‘Our machines are disturbingly lively, and we ourselves frighteningly inert’: Reconsidering ironic kinship in Neill Blomkamp’s science fiction film Chappie

Original Research

Keywords: Chappie, Neill Blomkamp, Donna Haraway, irony, kinship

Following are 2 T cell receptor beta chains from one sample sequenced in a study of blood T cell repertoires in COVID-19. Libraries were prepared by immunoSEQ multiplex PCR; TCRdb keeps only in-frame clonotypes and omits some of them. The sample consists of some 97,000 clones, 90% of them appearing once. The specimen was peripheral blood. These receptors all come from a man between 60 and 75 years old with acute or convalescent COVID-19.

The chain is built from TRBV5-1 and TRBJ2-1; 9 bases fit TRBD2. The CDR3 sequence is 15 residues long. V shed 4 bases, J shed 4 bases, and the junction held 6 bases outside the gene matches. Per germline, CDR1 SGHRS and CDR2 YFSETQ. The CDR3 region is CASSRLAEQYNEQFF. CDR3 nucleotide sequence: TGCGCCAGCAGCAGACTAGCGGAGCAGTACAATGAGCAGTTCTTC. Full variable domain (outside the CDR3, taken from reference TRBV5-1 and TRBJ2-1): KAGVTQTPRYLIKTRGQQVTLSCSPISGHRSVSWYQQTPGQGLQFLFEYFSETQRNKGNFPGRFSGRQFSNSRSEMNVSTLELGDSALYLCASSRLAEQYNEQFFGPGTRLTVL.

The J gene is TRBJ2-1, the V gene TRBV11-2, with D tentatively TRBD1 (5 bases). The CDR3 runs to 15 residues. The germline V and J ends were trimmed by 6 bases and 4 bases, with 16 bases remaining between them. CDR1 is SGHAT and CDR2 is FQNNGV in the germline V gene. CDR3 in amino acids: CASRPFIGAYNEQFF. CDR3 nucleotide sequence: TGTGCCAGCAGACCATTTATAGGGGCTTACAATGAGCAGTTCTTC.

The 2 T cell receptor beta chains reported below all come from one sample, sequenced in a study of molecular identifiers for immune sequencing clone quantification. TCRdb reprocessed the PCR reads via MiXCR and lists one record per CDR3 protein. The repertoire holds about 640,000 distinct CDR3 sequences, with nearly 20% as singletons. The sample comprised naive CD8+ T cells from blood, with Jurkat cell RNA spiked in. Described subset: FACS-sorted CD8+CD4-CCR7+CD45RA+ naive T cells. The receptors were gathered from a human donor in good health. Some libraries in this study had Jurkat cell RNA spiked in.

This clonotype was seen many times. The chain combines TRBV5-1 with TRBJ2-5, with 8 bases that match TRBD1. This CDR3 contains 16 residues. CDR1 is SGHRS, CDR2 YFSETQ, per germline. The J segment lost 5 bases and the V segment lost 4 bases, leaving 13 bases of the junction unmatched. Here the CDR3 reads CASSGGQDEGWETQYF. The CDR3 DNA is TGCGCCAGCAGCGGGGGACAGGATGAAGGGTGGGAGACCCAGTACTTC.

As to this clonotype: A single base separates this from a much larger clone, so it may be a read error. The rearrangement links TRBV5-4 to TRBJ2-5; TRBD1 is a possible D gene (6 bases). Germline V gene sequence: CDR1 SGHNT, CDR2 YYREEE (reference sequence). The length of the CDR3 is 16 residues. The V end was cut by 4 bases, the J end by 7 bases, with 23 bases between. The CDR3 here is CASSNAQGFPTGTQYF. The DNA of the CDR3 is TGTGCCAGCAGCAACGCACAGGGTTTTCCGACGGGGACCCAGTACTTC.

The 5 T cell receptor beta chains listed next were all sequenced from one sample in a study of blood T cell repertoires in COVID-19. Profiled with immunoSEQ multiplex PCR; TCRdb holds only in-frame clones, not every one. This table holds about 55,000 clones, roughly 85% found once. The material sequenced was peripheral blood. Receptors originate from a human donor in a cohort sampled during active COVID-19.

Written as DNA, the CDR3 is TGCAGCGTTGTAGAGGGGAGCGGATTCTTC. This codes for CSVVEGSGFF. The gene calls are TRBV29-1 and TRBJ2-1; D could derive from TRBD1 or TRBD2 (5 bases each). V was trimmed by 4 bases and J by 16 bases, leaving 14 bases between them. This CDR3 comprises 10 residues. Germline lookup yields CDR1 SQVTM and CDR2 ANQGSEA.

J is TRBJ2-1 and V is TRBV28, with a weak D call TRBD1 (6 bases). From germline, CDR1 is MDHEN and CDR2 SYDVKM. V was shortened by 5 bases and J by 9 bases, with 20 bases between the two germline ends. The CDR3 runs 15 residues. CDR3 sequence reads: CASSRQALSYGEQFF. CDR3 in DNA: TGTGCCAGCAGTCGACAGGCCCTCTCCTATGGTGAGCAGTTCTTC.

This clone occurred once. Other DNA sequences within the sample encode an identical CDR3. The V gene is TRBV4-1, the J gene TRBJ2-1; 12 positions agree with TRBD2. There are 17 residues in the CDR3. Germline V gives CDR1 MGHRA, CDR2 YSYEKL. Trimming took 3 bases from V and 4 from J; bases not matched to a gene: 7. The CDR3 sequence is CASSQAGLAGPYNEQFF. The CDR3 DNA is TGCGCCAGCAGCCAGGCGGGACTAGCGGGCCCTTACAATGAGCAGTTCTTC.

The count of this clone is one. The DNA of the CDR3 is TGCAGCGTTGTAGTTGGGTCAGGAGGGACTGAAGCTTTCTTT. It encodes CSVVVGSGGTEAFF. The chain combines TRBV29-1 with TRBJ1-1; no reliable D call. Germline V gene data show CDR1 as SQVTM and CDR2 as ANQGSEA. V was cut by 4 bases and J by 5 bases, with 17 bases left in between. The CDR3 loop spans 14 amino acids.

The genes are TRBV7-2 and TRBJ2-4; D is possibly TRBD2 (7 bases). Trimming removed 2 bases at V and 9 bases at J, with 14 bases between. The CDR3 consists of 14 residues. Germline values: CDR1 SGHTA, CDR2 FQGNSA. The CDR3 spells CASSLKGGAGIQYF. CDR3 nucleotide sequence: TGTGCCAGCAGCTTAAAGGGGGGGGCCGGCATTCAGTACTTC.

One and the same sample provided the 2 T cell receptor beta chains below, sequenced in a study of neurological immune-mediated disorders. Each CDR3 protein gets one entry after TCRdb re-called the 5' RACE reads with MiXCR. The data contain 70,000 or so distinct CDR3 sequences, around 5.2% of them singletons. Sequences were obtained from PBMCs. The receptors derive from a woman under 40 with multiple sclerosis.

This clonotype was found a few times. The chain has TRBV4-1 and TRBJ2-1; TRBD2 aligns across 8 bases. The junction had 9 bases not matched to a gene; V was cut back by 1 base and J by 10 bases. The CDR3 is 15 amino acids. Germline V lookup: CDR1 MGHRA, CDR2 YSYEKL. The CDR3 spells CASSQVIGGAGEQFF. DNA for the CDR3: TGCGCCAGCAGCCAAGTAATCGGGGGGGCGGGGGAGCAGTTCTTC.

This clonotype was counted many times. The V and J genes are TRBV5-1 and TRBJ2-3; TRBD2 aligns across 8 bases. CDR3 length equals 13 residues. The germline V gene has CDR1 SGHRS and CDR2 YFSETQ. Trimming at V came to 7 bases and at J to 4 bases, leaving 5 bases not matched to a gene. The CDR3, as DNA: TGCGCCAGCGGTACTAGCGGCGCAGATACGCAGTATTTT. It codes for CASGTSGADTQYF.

Neill Blomkamp’s 2015 science fiction film Chappie engages with the familiar narrative trope of robot sentience. Blomkamp confronts viewers with a naïve and vulnerable childlike robot protagonist that is more human and likeable than any of the stilted and stereotypical real human characters in the film. It is the mechanical creature with which the viewer readily identifies and sympathises. Blomkamp facilitates, not only between his characters, but also with the audience, a kinship of the sort that Donna Haraway in Staying with trouble c alls a ffinity g roups o r a ssemblages o f ‘ oddkin’. T he i mmediately sympathetic response of the viewing audience to the mechanical robot is a key strategy in the way that Blomkamp applies irony in this film, which Haraway also identifies as central to her idea of the cyborg as an alternative and potentially liberatory myth. In this article, I engage in a close reading of the film, focusing on the broad network of speculative and science fiction narrative traditions within which this film operates. I consider possible reasons why the film was misread and met with criticism when it was first released. I also specifically investigate the strategies and techniques Blomkamp uses in his depiction of the robot character and how his use of its childlikeness and vulnerability and its engagement with violence and sacrifice are central to the film’s ironic engagement with the central argument about the dangers of dehumanisation and the need to recuperate humaneness.